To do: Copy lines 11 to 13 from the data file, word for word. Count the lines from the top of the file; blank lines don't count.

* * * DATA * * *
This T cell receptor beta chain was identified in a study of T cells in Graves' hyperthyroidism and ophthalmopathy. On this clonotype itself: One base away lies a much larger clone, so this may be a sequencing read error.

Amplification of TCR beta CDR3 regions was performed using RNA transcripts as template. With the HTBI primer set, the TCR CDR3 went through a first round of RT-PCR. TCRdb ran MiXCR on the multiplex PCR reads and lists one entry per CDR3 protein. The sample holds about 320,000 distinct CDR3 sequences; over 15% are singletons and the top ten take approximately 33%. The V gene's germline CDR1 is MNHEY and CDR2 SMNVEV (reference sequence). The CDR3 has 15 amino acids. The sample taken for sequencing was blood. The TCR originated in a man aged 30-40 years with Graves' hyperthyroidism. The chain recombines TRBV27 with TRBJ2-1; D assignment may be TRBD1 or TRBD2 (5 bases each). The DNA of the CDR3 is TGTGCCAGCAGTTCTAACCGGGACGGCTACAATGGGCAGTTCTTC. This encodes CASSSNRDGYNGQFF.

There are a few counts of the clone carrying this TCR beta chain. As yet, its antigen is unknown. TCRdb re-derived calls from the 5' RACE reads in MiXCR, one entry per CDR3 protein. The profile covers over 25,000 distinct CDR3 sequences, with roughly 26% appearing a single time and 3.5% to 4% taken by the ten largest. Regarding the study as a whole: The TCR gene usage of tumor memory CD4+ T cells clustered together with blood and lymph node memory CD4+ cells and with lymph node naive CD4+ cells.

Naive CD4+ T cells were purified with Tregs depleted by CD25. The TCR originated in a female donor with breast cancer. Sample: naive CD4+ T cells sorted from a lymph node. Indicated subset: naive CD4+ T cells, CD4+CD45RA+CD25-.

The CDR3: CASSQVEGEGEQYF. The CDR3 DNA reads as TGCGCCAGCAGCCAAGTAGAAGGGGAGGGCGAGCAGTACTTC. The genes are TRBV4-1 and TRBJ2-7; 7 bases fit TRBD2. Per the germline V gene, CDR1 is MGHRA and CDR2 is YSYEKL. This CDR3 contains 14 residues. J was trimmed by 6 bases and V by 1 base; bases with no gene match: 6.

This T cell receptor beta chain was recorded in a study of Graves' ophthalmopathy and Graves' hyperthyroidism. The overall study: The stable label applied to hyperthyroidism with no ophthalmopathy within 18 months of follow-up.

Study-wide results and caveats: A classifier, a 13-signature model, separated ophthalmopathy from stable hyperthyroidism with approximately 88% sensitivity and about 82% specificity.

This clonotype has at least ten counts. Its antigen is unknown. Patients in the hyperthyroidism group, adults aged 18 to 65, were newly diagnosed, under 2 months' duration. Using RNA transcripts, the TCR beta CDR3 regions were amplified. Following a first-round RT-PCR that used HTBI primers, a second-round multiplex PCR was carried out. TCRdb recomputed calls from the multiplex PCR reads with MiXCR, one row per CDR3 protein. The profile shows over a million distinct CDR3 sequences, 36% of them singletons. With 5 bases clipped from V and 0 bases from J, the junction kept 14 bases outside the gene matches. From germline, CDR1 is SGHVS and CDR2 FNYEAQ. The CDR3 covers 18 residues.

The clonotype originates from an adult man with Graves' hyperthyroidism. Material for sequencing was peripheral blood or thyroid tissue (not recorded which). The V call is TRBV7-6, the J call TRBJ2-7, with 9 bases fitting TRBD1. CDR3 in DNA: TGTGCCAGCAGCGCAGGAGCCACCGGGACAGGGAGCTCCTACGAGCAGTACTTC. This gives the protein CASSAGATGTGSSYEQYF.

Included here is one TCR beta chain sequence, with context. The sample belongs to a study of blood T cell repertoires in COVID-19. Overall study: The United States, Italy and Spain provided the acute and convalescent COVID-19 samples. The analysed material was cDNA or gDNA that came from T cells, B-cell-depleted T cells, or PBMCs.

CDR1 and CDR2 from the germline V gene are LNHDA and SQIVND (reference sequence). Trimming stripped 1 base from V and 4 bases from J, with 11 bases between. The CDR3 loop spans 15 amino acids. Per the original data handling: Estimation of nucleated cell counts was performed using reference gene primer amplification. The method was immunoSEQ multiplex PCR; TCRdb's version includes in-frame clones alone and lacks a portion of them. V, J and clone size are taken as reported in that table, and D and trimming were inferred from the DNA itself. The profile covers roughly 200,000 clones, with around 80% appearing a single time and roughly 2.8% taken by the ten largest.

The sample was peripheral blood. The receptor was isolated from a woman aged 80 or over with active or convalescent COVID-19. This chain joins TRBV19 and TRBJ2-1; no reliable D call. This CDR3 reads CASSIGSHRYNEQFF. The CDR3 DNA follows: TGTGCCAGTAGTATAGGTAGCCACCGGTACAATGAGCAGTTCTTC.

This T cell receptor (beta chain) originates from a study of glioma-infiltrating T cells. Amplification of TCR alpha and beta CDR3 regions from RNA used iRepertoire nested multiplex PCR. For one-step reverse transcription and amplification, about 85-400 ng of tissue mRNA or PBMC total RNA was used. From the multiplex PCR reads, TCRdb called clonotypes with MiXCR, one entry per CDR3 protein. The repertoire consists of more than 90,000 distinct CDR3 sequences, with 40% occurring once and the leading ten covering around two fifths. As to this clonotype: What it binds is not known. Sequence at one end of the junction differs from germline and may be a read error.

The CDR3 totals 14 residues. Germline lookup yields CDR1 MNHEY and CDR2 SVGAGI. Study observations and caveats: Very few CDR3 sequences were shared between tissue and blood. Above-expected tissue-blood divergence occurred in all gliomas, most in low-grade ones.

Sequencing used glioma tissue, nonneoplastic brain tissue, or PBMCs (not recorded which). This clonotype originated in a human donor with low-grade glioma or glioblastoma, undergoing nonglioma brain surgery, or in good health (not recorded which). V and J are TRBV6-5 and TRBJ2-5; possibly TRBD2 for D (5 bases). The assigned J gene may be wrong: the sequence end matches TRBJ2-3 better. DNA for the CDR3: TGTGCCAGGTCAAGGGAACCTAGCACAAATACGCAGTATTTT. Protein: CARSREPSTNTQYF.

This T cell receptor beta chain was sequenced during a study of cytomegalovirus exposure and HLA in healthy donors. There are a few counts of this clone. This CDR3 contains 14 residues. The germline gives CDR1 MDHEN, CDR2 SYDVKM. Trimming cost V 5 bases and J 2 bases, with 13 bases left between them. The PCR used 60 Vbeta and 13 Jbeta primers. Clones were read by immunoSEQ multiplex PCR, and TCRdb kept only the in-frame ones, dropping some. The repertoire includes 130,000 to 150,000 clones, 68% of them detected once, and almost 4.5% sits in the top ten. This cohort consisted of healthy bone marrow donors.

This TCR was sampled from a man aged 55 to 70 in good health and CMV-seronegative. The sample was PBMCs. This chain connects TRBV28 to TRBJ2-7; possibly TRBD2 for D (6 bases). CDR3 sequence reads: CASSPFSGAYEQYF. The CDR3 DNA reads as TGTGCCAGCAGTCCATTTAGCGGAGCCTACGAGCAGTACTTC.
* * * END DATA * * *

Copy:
CDR1 and CDR2 from the germline V gene are LNHDA and SQIVND (reference sequence). Trimming stripped 1 base from V and 4 bases from J, with 11 bases between. The CDR3 loop spans 15 amino acids. Per the original data handling: Estimation of nucleated cell counts was performed using reference gene primer amplification. The method was immunoSEQ multiplex PCR; TCRdb's version includes in-frame clones alone and lacks a portion of them. V, J and clone size are taken as reported in that table, and D and trimming were inferred from the DNA itself. The profile covers roughly 200,000 clones, with around 80% appearing a single time and roughly 2.8% taken by the ten largest.

The sample was peripheral blood. The receptor was isolated from a woman aged 80 or over with active or convalescent COVID-19. This chain joins TRBV19 and TRBJ2-1; no reliable D call. This CDR3 reads CASSIGSHRYNEQFF. The CDR3 DNA follows: TGTGCCAGTAGTATAGGTAGCCACCGGTACAATGAGCAGTTCTTC.

This T cell receptor (beta chain) originates from a study of glioma-infiltrating T cells. Amplification of TCR alpha and beta CDR3 regions from RNA used iRepertoire nested multiplex PCR. For one-step reverse transcription and amplification, about 85-400 ng of tissue mRNA or PBMC total RNA was used. From the multiplex PCR reads, TCRdb called clonotypes with MiXCR, one entry per CDR3 protein. The repertoire consists of more than 90,000 distinct CDR3 sequences, with 40% occurring once and the leading ten covering around two fifths. As to this clonotype: What it binds is not known. Sequence at one end of the junction differs from germline and may be a read error.